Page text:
The Extinction of Reading
Middle school, high school, and college campuses have been quiet for the last three months. But now that students across the nation have returned to their studies, it’s time for them to hit the books.
Wait. What’s a book?
Exactly zero people were surprised when San Diego State’s resident kid-guru, Dr. Jean Twenge, released the findings of her institution’s report on adolescent reading behaviors from the past four decades: today’s kids prefer screens over pages. That’s right; instead of picking up a copy of The Great Gatsby like kids of yesteryear, today’s kids are much more likely to surf over to YouTube on their iPhones and watch the latest Dude Perfect video.
Granted, kids from the 70’s didn’t have access to the awe-inspiring technology that Gen Z assumes always existed, but modern day teenagers do have access to both…and they’re choosing the glowing screens instead of pages with staggering frequency. Some of the massive study’s findings include:
- a third of today’s kids haven’t read a single book in the last year (even on a Kindle).
- a third of sophomores from the 90’s read the newspaper; 2% of kids did in 2016.
- 60% of seniors in the 1970’s read something daily; in 2016, just 16% of kids did the same.
In spite of popular bookstores like Barnes & Noble, public libraries, and of course, online delivery platforms such as Amazon, the results caused Dr. Twenge to admit that “reading has still declined precipitously.”
So what? Does the drop off in reading really matter?
Well, according to research conducted across the pond in the UK…yeah, it matters quite a bit! The Organization for Economic Co-operation and Development found that “reading for pleasure” during the teen years played a significant role in determining a person’s social mobility in the future.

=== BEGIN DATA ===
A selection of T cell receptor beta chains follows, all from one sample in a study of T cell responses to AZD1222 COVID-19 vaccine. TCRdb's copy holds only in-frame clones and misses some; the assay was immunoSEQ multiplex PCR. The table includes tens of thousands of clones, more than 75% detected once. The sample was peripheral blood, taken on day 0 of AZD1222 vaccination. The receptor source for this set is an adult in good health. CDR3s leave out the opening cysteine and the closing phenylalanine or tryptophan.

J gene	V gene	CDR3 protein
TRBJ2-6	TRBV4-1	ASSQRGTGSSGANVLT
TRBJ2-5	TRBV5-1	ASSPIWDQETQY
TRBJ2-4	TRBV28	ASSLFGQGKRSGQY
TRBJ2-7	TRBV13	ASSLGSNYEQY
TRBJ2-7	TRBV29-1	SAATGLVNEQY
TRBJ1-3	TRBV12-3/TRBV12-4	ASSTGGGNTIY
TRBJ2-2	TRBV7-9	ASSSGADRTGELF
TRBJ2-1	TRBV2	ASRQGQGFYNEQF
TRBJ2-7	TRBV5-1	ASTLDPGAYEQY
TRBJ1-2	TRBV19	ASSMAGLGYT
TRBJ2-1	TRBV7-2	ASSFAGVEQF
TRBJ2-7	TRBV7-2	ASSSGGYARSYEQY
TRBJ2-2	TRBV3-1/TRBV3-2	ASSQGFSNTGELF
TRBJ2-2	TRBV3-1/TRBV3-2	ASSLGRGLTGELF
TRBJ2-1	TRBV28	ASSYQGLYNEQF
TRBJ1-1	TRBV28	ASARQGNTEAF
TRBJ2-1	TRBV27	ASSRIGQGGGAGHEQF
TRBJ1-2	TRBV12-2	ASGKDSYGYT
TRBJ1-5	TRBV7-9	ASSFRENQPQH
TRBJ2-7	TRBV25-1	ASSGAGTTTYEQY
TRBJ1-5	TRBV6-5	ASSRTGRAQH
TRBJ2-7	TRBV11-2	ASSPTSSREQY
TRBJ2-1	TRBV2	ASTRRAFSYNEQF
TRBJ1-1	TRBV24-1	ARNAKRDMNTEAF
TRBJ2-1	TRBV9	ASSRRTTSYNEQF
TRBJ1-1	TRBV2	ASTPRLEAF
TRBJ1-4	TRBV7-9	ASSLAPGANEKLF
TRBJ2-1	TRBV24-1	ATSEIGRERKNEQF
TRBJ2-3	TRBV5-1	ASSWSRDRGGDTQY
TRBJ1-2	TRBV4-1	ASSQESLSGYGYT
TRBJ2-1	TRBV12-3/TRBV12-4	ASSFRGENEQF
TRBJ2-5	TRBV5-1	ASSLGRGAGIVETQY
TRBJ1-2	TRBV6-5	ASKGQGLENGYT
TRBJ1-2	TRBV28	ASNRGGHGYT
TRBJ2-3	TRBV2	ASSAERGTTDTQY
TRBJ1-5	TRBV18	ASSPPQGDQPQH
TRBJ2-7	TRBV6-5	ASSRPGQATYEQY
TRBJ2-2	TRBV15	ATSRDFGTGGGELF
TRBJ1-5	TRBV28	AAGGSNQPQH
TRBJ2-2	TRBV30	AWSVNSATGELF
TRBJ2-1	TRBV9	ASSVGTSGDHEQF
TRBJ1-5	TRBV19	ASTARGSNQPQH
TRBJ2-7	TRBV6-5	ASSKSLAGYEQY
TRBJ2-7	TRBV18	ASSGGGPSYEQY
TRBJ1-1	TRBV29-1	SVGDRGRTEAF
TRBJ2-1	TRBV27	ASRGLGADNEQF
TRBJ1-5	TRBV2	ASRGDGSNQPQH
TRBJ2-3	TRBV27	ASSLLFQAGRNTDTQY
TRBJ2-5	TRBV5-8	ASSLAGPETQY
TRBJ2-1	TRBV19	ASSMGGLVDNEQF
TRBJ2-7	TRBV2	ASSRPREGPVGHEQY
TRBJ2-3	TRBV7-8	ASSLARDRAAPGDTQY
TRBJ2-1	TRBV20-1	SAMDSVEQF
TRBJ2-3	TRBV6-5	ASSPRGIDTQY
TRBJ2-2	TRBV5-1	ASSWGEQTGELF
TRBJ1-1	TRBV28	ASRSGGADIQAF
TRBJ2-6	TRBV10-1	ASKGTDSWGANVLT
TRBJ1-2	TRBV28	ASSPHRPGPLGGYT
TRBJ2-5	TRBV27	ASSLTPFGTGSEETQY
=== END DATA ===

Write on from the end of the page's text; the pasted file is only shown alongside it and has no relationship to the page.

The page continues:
Similar studies conducted by other members of the international community, this time in Japan, compared the brains of kids reading books to the brains of kids watching TV shows. Researchers found that the frontal lobes of the kids in front of TV screens thickened, which usually led to lower verbal reasoning abilities.
That same year, 2013, American scientists were conducting their own research on the minds of young people…but young people who were reading books. College students were asked to read Pompeii, a frantic and entertaining story about the eruption of Italy’s Mt. Vesuvius. The data showed that the students who’d read the book experienced an increase in the parts of their brains related to language. There was also a measurable increase in the sensory motor portion of their brains. In other words, reading brains were found to be growing brains.
So, how can caring adults encourage kids to put down their screen of choice and pick up a book? Granted, the lion share of suggestions falls on the shoulders of parents, but youth workers can help, as well. Here are a few tips that might get your kids turning pages in the near future.